In this episode of Studio Essentials, we will be looking at how we can find shapes in your subject and use this to capture a portrait. Lizet Dingemans comes to our rescue with her invaluable advice!
Shapes are really important in your drawing. They allow you to capture the figure or portrait in small, abstract areas rather than trying to draw the whole detailed subject at once. I’m going to show you how to see shapes and how to use these shapes in your drawing of the portrait. Today I’m joined by the lovely Annie!
The first thing I want to talk about is the tools. One thing that is extremely useful in this situation is a plumb line. A plumb line is a wire (or fishing line in this case) with something heavy tied to the bottom. Gravity pulls the wire straight and we can be sure that this will provide us with a perfect straight line.
This is extremely useful when you’re comparing vertical shapes. For instance in Annie’s portrait, we can see that the middle of her eye lines up with the corner of her mouth.
Another useful tool for finding shapes in a portrait, is a mirror. I have two here; a normal mirror and a black mirror. I can use these to look at Annie through the reflective mirror, which flips the image upside down and helps me see the abstract shapes more easily.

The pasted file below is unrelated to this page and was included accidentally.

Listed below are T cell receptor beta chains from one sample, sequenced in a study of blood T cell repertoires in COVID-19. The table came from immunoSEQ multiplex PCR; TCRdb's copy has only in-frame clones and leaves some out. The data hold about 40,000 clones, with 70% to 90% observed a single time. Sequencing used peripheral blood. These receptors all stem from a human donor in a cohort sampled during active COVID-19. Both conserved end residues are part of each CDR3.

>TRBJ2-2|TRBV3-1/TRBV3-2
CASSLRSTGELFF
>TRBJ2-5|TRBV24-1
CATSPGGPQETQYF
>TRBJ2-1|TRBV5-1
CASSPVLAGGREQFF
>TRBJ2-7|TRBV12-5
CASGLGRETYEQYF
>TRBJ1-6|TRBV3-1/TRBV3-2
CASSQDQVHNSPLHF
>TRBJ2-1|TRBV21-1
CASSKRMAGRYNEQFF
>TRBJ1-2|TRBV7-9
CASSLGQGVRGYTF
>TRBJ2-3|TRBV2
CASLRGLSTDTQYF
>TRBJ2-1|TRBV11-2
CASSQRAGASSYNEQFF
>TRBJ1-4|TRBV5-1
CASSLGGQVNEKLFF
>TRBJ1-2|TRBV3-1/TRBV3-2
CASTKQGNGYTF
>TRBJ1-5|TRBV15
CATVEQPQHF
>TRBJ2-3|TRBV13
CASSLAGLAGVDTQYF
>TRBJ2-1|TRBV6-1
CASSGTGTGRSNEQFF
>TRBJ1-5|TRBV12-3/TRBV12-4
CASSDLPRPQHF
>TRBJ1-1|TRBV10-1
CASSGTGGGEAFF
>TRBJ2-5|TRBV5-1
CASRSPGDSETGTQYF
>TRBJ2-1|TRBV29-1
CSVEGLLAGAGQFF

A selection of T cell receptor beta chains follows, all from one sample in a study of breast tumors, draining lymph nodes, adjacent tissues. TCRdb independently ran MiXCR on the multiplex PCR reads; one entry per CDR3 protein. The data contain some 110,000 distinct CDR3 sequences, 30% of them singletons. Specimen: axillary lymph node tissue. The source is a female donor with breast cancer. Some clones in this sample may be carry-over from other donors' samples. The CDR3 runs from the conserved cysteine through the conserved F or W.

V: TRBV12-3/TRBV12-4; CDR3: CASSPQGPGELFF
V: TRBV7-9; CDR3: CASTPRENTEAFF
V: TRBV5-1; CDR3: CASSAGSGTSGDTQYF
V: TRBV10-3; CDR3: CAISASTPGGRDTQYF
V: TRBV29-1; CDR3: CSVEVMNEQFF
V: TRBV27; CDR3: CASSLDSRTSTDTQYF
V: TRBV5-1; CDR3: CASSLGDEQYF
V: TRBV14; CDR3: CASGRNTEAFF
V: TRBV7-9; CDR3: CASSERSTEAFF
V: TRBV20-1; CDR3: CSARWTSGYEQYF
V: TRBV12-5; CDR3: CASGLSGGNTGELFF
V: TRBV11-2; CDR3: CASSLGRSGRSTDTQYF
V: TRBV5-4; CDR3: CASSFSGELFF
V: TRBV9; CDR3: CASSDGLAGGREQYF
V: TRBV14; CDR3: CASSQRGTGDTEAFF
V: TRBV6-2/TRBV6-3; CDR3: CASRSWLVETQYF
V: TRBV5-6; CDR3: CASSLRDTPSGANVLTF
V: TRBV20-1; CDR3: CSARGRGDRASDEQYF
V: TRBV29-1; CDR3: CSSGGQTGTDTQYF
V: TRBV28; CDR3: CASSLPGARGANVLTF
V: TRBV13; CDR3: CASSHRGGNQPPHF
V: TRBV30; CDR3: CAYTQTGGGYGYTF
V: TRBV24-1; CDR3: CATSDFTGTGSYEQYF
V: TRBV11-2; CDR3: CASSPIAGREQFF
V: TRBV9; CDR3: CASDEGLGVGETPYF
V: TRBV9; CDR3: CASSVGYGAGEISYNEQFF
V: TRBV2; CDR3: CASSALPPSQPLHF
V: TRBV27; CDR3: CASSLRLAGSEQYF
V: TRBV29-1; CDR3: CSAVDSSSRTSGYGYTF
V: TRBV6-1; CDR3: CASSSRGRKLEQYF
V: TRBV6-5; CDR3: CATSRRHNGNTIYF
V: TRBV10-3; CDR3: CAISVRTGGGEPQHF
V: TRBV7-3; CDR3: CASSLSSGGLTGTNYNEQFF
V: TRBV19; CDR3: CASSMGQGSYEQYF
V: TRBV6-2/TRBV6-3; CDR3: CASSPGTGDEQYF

A black mirror is useful as it compresses the values and tones together. We can still see the shadows and the lights of Annie’s face, but the details are hidden from view. This allows us to see the main shapes of Annie’s face without any distraction when drawing.
This black mirror is just a piece of glass with black acrylic paint on one side! You can achieve the same effect by squinting your eyes at your subject.
When setting up your portrait, lighting is crucial to finding shapes – here are some examples of lighting set-ups to consider.
Top down: very flattering on most people.
Bottom up: can give a sense of foreboding or drama to the portrait.
Rembrandt: also known as side light, gives a distinctive triangular shape of light on the side of the nose/cheekbone.
You want to set up your model in a way that helps you easily see the shapes. One third of shadow on your subject is ideal to indicate the planes of the face. Try not to light them with flat light or a very dark light, as this will flatten your drawing.
One thing that’s important to remember about shapes (especially shadow shapes), is that they’re a good indicator of what is happening with the planes of the face.
When your model moves their head, the shadows change. The planes that are perpendicular to the light become brighter, and the planes that turn away from the light are darker.
Most of the time, your light source will be coming from above your subject. This means the top of the nose will be light, while the bottom plane of the nose will be dark. If we reverse this, we can see the opposite effect.
It’s helpful to outline these shapes, as we can see that our subject is mainly made up of lines, triangles and other abstract shapes that make up the portrait. If you can see and capture these shapes, you’re good to go!
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